1871 Great Chicago Fire

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The Great Chicago Fire was a conflagration that burned from Sunday, October 8, to early Tuesday, October 10, 1871, killing hundreds and destroying about 4 square miles (10 km2) in Chicago, Illinois.[1] Though the fire was one of the largest U.S. disasters of the 19th century, the rebuilding that began almost immediately spurred Chicago's development into one of the most populous and economically important American cities.

On the municipal flag of Chicago, the second star commemorates the fire.[2] To this day the exact cause and origin of the fire remain uncertain.



The fire started at about 9 p.m. on Sunday, October 8, in or around a small barn that bordered the alley behind 137 DeKoven Street.[3] The traditional account of the origin of the fire is that it was started by a cow kicking over a lantern in the barn owned by Patrick and Catherine O'Leary. Michael Ahern, the Chicago Republican reporter who created the cow story, admitted in 1893 that he had made it up because he thought it would make colorful copy.[4]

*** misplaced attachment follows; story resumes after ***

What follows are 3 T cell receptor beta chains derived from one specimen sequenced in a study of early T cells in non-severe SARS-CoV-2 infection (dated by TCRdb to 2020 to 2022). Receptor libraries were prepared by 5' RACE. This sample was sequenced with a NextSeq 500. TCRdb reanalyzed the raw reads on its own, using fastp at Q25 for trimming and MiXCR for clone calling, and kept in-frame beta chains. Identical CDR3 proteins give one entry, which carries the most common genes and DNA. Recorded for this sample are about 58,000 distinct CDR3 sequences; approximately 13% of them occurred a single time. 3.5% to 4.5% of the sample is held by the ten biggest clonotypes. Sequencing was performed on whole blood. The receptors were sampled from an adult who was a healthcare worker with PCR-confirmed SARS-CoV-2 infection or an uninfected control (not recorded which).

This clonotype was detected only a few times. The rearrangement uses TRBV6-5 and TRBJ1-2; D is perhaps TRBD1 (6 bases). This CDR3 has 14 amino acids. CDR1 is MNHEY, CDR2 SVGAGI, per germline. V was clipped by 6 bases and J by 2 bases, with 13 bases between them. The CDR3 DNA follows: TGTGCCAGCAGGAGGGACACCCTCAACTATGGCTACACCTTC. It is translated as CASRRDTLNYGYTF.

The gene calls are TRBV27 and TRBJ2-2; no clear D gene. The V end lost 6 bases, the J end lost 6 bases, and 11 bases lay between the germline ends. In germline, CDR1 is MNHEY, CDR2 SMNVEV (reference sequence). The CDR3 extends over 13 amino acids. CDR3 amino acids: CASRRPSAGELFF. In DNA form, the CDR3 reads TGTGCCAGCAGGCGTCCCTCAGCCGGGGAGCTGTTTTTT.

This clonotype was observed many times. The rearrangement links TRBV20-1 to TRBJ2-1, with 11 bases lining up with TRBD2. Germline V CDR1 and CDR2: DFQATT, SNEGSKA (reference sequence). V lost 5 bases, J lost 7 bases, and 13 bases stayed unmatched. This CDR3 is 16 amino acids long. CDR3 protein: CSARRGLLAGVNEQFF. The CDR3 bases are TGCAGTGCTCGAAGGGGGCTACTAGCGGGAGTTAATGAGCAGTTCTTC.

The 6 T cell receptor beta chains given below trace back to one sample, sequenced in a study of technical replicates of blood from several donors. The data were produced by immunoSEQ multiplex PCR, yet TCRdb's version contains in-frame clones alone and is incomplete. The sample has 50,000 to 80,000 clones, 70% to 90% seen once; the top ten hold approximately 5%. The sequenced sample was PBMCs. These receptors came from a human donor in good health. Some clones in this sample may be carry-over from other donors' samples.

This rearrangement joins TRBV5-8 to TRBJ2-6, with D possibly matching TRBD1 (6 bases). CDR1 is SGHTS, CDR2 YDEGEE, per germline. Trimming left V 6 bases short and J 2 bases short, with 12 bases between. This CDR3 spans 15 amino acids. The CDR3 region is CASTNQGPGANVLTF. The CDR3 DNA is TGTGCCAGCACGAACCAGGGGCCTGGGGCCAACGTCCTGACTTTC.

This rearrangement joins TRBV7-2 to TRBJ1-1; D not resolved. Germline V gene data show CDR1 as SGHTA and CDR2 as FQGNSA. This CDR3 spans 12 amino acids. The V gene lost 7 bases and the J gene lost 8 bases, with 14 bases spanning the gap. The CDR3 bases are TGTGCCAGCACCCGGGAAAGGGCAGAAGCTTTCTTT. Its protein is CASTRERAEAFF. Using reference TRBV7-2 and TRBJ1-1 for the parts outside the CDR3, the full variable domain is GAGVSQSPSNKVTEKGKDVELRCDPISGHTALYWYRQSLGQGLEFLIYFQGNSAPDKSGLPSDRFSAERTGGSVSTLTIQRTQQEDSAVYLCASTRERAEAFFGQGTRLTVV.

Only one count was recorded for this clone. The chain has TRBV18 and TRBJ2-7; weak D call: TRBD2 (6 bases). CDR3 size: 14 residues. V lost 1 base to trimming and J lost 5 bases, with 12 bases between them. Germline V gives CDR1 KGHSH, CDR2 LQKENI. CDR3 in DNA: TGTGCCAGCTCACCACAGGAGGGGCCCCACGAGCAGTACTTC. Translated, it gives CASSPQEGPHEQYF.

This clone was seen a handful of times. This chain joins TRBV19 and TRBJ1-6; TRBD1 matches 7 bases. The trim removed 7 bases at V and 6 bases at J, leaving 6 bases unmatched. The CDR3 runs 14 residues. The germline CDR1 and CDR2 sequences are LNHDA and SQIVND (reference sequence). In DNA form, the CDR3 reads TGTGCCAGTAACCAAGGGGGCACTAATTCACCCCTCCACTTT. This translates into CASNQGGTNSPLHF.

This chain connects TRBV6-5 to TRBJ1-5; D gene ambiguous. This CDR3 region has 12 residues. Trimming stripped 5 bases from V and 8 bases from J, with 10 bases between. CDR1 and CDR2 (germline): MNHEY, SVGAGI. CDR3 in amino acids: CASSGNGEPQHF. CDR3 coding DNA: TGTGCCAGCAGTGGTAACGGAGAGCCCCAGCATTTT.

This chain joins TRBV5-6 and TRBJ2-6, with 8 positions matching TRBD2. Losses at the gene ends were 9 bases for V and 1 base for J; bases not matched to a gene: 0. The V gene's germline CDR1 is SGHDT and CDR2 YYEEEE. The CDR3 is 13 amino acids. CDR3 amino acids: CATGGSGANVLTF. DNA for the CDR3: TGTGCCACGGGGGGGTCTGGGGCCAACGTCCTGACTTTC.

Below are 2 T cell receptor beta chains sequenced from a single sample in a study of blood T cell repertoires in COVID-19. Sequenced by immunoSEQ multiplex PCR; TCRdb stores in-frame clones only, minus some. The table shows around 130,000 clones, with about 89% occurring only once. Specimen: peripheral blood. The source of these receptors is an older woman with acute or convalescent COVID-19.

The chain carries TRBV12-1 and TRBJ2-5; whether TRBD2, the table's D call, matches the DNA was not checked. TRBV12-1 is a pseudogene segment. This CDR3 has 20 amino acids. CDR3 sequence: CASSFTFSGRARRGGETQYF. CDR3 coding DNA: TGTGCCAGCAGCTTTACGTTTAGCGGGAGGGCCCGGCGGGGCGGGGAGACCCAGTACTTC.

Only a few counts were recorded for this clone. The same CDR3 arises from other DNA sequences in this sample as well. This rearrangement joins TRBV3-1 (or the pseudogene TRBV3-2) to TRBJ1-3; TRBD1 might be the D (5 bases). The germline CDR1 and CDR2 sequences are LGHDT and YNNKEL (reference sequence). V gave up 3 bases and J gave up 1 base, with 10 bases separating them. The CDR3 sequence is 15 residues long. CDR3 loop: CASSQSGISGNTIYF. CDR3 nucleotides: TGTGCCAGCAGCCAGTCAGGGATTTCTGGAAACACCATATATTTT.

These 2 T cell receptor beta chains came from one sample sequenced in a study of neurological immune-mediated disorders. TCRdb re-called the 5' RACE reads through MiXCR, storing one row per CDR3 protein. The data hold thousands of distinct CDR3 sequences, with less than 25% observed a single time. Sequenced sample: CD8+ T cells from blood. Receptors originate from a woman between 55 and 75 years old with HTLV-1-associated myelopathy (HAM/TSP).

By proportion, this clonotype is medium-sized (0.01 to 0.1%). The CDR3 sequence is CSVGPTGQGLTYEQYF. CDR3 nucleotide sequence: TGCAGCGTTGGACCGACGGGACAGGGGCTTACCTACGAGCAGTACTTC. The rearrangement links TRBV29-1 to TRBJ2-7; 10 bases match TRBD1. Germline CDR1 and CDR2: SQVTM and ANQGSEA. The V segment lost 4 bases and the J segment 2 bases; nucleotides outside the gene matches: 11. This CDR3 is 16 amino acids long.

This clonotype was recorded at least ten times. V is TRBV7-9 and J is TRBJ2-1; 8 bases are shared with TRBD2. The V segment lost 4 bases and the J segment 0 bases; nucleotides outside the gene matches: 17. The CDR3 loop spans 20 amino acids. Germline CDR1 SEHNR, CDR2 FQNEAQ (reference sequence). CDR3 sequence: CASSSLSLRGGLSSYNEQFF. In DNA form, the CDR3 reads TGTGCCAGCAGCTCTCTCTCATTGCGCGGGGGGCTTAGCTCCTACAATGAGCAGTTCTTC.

The fire's spread was aided by the city's overuse of wood for building, a drought prior to the fire, and strong winds from the southwest that carried flying embers toward the heart of the city. The city also made fatal errors by not reacting soon enough and citizens were apparently unconcerned when it began. The firefighters were also exhausted from fighting a fire that happened the day before.[5]

Spread of the blaze

The city's fire department did not receive the first alarm until 9:40 p.m., when a fire alarm was pulled at a pharmacy. The fire department was alerted when the fire was still small. When the blaze got bigger, the guard realized that there actually was a new fire and sent firefighters, but in the wrong direction.[citation needed]

Soon the fire had spread to neighboring frame houses and sheds. Superheated winds drove flaming brands northeastward.[citation needed]

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